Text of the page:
With the sweetness and patience of a mother, She formed her gradually in view of her future mission. The pious young girl was still uncouth, quite stubborn and readily impatient. Before the Virgin Mary personally revealed Her name, She initiated Benoite in the role she was to play all her life: to work at the conversion of sinners through prayer, sacrifice, and—–a special vocation—–exhortation, for God had granted her the charism of reading in hearts. Consequently, she was often given the heavy task of correcting souls and disclosing their sad condition to them. When needed, she would remind them of their forgotten or hidden sins and urge them to purify themselves of them.
A striking conversion, among many others, occurred to give credit not only to the Apparition, but to the seeress’ clairvoyance as well. Benoite’s employer, Mrs. Rolland, a woman who had no interest whatsoever in religion, wanted to see for herself what was going on at the site of the apparitions. One day before dawn she went in secret to the grotto, entered before Benoite, and hid behind a rock. Benoite arrived, and a few moments later she saw the Beautiful Lady.
“Your mistress is over there, hiding behind the rock,” said Mary. “Tell her not to curse with the name of Jesus, because if she keeps it up there will be no paradise for her: Her conscience is in a very bad state; she should do penance.”
The employer, who had heard everything, tearfully promised to amend. And she kept her word.
News of the apparitions began to spread; people were talking about them all over. Many believed in them, but several others were incredulous and treated the shepherd girl as a false mystic. Among the many people who supported Benoite were the little girls of St. Stephen’s who, like her, loved Mary with all their heart. To repeat what we summarized above, the Blessed Virgin said to her, “Tell the girls of St. Stephen’s to sing the Litany of the Blessed Virgin in the church every evening, with the permission of the Prior, and you will see that they will do it.” Indeed, once they had learned their “lesson,” the Litany was chanted every evening with great devotion. It might be interesting to point out here that Laus is in the diocese of Embrun. Since 1638, the year of the consecration of France to Mary by King Louis XIII, the Litany of Loreto had been chanted regularly in the cathedral of Embrun. As reports of the apparitions took on greater expansion, François Grimaud, the magistrate of Avançon Valley, a good Catholic and a man of integrity, decided to conduct an investigation. After serious examination he concluded that Benoite was not deceiving anyone, nor was she an impostor, or mentally ill. He also observed that Benoite had not asked her Lady to reveal Her identity, so to speak. At the magistrate’s request, although personally it cost her a great deal, Benoite was obliged to ask: “My good Lady, I and all the people in this place are hard put to know who You are. Might You not be the Mother of our good God? Please be so kind as to tell me, and we will build a chapel here to honor You.” The heavenly apparition replied that there was no need to build anything there because She had chosen a more pleasant spot. Then She added, “I am Mary, the Mother of Jesus. You will not see Me here any more, nor for some time.” Benoite did not see her heavenly Mistress for an entire month. This cast her into such profound sorrow that without the assistance of Heaven, she would not have survived. On September 29, 1664, on the other side of the stream, halfway up the hill that led to Laus, she recognized the Blessed Virgin. “Oh, good Mother!” she exclaimed. “Why did You deprive me of the joy of seeing You for so long?” Then she crossed the swollen stream and threw her- self at the feet of the Queen of Heaven. The Blessed Virgin made this reply: “From now on, you will see Me only in the chapel that is in Laus.” And Mary showed her the path that went up and over the hill toward Laus, a village the young girl had heard about but never visited, as she actually lived in the village of St.-Étienne d’Avançon.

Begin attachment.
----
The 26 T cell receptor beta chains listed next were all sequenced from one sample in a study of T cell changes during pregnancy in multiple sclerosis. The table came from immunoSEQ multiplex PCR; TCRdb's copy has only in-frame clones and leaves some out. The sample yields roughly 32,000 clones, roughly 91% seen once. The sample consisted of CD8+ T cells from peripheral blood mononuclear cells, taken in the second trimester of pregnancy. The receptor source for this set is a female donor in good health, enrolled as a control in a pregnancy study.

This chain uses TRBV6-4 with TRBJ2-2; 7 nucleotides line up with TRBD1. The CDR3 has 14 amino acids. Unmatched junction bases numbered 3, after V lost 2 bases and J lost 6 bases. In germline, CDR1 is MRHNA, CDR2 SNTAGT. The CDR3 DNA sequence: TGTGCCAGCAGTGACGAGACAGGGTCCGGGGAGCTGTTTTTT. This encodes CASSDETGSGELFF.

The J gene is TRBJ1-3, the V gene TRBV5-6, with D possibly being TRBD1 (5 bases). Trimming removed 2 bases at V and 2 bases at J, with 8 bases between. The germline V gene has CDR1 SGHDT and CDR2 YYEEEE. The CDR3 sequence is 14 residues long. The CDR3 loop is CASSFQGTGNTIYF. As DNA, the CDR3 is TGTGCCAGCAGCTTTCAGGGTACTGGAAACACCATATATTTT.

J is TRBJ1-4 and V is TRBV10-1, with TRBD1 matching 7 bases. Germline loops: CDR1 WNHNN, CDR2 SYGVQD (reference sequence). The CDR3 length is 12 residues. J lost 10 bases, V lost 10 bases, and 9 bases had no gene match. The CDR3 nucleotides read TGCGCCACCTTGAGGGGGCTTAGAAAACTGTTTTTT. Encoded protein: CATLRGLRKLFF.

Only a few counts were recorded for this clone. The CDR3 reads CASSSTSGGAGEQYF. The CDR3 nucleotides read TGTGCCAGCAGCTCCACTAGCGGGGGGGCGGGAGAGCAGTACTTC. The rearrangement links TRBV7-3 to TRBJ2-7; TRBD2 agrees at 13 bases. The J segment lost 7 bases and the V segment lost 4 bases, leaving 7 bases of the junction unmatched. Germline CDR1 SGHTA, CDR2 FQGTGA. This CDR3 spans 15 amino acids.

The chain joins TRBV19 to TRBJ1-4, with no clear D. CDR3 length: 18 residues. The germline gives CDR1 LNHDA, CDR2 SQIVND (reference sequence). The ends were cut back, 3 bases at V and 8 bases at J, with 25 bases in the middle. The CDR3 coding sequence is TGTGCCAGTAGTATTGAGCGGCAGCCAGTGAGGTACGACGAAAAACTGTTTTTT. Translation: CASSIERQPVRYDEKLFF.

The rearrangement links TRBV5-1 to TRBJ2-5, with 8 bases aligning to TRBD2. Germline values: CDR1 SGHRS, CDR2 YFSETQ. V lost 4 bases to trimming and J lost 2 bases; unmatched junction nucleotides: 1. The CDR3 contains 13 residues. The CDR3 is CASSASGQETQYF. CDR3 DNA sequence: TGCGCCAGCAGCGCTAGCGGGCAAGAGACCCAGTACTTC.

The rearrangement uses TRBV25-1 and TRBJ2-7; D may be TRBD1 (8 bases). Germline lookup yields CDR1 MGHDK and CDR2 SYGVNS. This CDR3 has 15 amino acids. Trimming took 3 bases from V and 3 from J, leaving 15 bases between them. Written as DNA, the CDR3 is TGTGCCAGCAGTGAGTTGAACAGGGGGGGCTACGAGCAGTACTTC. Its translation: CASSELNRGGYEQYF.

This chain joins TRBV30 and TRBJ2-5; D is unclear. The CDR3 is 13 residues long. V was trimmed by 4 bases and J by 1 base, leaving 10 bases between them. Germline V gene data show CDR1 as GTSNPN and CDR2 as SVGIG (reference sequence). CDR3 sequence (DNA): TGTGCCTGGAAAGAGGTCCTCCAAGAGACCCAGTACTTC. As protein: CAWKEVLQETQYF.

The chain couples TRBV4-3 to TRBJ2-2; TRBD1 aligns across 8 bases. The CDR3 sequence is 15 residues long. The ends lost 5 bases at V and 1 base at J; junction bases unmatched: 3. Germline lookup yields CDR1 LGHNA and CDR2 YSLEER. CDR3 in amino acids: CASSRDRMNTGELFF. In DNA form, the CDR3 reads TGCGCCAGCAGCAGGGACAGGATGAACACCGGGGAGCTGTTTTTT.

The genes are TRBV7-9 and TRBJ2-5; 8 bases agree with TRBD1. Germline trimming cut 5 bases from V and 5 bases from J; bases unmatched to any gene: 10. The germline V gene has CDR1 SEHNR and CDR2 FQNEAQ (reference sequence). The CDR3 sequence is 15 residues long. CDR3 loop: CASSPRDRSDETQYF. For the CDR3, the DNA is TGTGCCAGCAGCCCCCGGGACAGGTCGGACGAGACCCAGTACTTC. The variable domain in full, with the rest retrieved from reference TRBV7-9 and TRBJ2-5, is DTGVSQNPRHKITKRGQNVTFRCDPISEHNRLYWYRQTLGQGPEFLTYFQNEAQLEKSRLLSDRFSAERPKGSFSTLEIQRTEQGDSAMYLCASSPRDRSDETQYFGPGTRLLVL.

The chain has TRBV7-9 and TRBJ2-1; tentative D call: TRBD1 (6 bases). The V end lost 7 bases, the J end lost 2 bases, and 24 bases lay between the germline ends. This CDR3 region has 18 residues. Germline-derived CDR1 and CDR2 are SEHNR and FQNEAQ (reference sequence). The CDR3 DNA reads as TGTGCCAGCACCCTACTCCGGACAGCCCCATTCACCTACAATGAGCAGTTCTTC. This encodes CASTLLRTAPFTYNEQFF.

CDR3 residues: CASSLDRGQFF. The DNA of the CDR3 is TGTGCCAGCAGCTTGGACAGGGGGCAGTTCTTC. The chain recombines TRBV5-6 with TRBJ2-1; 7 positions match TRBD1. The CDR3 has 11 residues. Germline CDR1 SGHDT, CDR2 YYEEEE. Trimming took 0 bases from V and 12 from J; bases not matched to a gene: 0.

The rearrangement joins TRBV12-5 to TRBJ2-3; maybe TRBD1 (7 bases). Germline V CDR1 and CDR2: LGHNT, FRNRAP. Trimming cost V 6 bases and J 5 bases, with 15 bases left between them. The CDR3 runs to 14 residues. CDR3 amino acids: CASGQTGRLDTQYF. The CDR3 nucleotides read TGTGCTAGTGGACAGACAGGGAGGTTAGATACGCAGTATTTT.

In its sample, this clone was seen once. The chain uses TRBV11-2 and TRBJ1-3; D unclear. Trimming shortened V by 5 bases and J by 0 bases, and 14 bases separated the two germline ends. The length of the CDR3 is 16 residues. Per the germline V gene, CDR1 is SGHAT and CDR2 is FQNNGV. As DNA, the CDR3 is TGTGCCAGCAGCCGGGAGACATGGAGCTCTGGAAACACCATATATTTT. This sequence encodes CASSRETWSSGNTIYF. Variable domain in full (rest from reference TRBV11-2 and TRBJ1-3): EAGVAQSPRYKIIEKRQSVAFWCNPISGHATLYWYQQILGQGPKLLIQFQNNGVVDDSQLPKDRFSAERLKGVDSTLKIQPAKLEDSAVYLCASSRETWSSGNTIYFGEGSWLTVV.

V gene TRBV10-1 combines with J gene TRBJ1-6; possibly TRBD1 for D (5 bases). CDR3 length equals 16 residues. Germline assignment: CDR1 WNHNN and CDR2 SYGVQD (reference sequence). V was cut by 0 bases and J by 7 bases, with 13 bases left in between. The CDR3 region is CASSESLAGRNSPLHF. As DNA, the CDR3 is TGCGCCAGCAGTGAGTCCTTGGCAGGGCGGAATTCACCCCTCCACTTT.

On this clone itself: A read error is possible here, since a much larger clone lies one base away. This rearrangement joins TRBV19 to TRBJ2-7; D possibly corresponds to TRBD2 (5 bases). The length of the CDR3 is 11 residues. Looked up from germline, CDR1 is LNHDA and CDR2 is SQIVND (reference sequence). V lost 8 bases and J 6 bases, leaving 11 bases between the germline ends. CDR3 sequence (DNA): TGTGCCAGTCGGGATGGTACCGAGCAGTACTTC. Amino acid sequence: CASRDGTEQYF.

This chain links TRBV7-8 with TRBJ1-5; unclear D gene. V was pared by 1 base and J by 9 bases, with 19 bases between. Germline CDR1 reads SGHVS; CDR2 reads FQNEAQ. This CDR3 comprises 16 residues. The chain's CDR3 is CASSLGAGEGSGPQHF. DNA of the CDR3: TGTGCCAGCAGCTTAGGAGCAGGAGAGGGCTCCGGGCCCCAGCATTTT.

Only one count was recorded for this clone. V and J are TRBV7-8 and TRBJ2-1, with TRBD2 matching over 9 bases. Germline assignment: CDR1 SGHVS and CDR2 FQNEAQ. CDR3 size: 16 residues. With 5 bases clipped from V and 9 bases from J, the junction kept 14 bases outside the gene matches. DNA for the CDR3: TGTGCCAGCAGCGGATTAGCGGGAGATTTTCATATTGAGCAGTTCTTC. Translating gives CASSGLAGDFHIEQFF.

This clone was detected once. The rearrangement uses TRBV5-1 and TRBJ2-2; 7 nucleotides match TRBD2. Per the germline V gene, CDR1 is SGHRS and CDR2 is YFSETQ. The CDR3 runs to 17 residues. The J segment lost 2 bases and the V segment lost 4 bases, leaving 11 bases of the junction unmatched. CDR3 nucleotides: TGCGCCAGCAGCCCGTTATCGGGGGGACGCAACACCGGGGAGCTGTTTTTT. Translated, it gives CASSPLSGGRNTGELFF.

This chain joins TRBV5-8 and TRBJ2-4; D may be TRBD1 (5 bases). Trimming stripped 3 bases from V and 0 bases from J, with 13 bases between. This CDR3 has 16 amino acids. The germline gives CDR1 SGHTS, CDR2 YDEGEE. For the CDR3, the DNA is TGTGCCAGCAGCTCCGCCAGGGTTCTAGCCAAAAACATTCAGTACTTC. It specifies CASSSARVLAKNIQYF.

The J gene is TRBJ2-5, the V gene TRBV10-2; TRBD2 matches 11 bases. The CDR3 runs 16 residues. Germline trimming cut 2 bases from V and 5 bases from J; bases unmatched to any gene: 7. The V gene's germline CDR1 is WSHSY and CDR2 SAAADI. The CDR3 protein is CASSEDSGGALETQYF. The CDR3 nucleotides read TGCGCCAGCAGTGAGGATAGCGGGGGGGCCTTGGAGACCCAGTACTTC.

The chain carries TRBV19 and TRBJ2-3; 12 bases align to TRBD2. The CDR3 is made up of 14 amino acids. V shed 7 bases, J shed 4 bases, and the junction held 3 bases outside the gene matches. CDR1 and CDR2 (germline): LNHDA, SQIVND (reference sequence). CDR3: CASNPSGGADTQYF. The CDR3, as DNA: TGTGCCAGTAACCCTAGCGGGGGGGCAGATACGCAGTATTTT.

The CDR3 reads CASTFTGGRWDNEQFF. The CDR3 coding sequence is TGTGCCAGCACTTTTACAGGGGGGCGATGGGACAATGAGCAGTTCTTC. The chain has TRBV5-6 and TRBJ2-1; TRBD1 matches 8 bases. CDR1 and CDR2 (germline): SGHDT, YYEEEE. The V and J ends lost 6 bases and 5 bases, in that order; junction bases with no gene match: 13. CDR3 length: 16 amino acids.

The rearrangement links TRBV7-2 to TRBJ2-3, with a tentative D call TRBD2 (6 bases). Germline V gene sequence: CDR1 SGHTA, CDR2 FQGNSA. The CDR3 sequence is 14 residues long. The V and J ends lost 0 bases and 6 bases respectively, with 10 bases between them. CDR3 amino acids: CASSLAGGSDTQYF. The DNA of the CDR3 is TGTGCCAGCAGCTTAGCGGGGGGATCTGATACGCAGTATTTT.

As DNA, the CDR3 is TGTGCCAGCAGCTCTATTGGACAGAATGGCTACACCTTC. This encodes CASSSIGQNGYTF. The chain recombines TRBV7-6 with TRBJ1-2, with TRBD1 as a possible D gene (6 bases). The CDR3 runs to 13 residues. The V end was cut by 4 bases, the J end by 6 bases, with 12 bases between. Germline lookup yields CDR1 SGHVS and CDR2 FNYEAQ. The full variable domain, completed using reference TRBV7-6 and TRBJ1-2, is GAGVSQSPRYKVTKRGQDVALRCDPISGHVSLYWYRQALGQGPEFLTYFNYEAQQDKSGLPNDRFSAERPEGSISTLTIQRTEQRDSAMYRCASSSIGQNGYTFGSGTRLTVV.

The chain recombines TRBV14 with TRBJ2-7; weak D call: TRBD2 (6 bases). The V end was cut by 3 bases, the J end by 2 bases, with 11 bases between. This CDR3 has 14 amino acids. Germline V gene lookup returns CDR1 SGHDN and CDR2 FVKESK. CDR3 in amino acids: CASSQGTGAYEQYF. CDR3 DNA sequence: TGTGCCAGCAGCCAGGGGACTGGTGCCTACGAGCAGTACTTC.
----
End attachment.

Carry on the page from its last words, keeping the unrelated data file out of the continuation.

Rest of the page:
In 1640, some pious mountain people had built a little chapel dedicated to Notre-Dame de Bon Rencontre (Our Lady of Good Encounter) deep in the solitude of Laus. They had done so for the purpose of gathering there to pray when high water would prevent them from going to the parish church in Saint-Étienne. Exteriorly, the humble thatch-roofed structure looked like all the other small houses; just over two meters square, it had a plaster altar whose only ornaments were two wooden candlesticks and a pewter ciborium. That is where the Queen of Heaven awaited the young shepherd girl, as in a new stable of Bethlehem.
since Benoite had never heard of the chapel, the next day she searched a long time for it in tears, going here and there, sometimes wandering away for a moment. She stopped at the entrance of each poor dwelling, trying to detect the “sweet fragrance.” Finally she detected it near a door left ajar. Entering, she found her beautiful Lady standing on a dust-covered altar.
“My daughter, you have searched diligently for Me, and you should not have wept. Even so, you pleased Me by not being impatient.”